- Hall of Shame
THIS SITE WILL NOT BE UPDATED FOR A LITTLE WHILE. The editor is working on a longer-term (and time-consuming) project. Here’s what the site is about. Old-style capitalism has been around for 150 years or more.
At its heart are conventional businesses—companies that are owned by investors and managed mostly for their benefit. That form of capitalism has been a powerful engine of economic development. It has lifted billions of people out of poverty and created a high standard of living for many. And some companies do a lot of good for everyone. While delivering solid returns to their owners, they also provide great products and services, treat customers and employees well, and act responsibly toward the community and the environment (see Pathbreakers).
But the structure of today’s capitalism encourages abuse. Concerned with creating value for shareholders or (often) riches for top management, many companies mislead their customers and mistreat or underpay their employees. They abuse the environment, try to avoid regulations and taxation, and threaten to move their operations elsewhere if they don’t get their way. Little wonder business has such a bad name these days.
Little wonder, too, that there’s so much research and experimentation aimed at developing better ways to organize and run a business. Which is what Retooling Capitalism is about.
So here’s what you’ll find:
This site is market friendly. We believe in free enterprise. But we think a free enterprise system has to work for the benefit of everyone, not just a few. We’re interested in alternatives, but we’re not beholden to any preconceived ideas or party platform. We’re pragmatists with (we think) values that are shared by a lot of people. Let us hear from you.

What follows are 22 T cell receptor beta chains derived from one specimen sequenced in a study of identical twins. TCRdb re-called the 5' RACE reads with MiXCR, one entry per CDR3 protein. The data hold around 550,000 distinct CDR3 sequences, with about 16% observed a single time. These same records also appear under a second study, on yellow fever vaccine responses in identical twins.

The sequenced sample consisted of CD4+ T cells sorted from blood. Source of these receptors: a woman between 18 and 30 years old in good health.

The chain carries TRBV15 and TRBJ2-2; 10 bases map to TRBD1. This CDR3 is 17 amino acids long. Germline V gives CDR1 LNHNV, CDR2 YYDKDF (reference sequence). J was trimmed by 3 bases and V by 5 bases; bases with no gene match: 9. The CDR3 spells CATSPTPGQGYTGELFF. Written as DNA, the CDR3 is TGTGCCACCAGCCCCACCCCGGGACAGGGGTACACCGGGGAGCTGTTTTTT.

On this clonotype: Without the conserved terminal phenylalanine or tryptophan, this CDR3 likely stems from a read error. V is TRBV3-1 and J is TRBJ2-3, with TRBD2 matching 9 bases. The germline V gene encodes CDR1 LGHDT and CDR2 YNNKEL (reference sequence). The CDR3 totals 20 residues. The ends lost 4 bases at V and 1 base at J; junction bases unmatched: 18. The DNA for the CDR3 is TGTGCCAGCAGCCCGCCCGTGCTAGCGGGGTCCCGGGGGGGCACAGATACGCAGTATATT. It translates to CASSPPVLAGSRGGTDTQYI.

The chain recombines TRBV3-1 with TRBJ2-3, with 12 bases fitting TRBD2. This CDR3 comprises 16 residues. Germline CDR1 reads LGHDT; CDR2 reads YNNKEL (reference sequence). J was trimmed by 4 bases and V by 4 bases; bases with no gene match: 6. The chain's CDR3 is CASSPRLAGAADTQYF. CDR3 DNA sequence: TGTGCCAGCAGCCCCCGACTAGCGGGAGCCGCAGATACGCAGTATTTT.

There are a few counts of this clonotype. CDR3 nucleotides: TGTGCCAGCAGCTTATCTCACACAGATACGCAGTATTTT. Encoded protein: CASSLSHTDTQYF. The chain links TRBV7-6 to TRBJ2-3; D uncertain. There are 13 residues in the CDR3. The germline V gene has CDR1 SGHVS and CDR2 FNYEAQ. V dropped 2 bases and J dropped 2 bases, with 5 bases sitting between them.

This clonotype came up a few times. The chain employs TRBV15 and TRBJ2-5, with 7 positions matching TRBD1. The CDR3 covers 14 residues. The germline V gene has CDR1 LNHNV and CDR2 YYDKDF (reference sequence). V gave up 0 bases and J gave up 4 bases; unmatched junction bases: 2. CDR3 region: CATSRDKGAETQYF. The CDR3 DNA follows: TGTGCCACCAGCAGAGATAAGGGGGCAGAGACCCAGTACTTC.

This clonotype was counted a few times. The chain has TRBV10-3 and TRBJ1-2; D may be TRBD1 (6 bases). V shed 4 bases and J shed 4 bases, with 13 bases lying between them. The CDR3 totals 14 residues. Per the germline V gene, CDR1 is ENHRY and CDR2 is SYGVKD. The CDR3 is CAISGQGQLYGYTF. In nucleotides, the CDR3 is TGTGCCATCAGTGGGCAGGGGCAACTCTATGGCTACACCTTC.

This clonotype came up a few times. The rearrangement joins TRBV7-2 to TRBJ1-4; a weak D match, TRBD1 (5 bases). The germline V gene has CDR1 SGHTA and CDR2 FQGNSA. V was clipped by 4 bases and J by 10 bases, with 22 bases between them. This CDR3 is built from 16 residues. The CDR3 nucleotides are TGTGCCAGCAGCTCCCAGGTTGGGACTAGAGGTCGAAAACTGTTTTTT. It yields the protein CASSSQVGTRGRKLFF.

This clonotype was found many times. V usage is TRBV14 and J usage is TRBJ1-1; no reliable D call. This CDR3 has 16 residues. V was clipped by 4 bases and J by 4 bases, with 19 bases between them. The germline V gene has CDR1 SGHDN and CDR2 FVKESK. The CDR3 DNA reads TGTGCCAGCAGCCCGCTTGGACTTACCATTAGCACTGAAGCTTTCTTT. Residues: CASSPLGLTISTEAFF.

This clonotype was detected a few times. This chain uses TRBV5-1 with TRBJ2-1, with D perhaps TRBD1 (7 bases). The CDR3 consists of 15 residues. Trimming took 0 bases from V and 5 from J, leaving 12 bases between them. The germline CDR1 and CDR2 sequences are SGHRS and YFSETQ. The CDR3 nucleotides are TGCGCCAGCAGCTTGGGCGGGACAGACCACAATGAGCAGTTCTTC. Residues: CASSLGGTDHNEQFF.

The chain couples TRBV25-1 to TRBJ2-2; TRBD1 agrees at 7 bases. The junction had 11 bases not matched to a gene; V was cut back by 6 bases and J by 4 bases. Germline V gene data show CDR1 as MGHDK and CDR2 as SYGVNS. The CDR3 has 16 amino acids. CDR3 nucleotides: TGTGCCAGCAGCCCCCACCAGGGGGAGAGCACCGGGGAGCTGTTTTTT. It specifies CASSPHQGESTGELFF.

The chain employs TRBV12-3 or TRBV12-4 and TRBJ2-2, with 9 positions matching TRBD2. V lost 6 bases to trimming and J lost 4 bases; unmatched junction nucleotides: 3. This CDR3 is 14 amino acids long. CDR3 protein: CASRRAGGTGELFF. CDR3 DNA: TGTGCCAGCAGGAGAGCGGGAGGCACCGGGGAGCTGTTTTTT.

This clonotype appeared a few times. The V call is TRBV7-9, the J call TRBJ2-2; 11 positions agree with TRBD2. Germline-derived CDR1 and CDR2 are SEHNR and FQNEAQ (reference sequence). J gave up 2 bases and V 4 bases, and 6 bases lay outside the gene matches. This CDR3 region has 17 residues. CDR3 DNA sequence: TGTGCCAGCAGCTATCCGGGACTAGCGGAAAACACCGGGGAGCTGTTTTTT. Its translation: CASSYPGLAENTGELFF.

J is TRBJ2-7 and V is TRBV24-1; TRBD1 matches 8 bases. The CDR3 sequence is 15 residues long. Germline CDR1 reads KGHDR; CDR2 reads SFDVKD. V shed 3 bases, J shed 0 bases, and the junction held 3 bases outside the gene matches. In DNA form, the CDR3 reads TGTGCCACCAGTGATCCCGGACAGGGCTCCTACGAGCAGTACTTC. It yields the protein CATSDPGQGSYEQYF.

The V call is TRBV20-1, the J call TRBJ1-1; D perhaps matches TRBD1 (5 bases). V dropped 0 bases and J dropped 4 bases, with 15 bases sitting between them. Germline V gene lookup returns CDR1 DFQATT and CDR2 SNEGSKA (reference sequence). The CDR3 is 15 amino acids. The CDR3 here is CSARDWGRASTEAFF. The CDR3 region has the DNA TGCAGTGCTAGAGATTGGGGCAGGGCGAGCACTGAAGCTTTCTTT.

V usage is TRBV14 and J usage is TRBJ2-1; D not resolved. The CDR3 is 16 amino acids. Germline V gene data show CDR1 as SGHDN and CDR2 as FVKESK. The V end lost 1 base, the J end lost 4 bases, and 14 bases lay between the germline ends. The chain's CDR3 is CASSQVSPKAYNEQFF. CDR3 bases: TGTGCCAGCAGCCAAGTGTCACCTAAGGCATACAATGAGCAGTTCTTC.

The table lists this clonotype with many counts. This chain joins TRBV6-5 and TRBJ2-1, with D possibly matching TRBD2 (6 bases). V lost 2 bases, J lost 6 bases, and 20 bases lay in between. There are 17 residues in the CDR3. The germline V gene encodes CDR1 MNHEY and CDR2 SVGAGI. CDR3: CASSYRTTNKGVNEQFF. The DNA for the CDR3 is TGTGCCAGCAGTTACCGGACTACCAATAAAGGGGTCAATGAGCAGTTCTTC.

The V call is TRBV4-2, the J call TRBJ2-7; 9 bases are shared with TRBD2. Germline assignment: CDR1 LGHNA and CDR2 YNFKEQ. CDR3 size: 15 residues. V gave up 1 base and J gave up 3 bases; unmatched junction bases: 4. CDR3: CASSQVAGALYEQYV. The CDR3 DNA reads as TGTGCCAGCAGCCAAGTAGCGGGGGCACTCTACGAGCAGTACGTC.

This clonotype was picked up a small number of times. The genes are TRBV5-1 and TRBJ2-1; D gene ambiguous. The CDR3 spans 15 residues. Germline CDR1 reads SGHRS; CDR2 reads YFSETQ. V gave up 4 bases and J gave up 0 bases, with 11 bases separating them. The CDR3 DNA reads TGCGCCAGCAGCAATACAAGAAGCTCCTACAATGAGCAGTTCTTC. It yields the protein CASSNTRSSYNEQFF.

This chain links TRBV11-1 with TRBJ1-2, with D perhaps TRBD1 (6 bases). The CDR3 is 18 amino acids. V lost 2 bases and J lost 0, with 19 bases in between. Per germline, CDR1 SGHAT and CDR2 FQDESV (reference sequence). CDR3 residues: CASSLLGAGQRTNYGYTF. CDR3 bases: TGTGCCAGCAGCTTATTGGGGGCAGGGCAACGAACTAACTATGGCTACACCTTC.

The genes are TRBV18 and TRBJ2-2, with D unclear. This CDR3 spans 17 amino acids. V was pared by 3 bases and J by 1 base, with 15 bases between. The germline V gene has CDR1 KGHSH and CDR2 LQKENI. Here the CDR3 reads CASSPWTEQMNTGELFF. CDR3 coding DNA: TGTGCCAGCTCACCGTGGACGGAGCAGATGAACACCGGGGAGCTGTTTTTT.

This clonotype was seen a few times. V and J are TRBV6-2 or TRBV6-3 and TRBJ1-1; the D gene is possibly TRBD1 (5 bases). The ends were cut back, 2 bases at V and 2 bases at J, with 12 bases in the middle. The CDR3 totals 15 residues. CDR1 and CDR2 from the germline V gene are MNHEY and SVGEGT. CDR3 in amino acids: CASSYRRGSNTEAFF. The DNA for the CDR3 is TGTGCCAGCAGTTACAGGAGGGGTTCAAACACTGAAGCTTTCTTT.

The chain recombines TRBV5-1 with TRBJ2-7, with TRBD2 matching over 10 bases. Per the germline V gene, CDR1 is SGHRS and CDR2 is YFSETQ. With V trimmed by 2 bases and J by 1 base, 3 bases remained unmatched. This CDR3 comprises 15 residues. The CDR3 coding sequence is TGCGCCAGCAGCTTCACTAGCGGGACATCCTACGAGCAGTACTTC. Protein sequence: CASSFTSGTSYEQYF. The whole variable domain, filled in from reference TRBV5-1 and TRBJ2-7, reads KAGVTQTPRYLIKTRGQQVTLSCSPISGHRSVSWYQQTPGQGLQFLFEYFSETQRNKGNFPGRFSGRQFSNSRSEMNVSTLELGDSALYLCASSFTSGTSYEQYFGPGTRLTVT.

The sorriest economic statistic these days has to be this one: average household income for the lower four-fifths of the population has risen less than 15% in the last 40 years, while income at the top has soared. The next administration faces no greater economic challenge than boosting the fortunes of the poor and the vast middle class.
Unfortunately, most of the available tools are contentious and of uncertain effect. Boost the federal minimum wage and the earned income tax credit? Good luck getting those measures passed. Support collective bargaining? Fine—except that unions now represent only 7% of private-sector workers.
But one idea might make a big long-term difference, and it already has bipartisan support. It’s usually called employee ownership, but the term lacks a certain pizzazz. Think of it instead as capitalism for people. The incoming president has a chance to christen the idea, explain it, develop it, and throw the full weight of the federal government behind it.
Here are the facts. The United States—almost by accident, and almost alone among the world’s nations—has created an innovative, practical structure by which a company’s employees can own the business they work for. Today, according to the nonprofit National … Read more >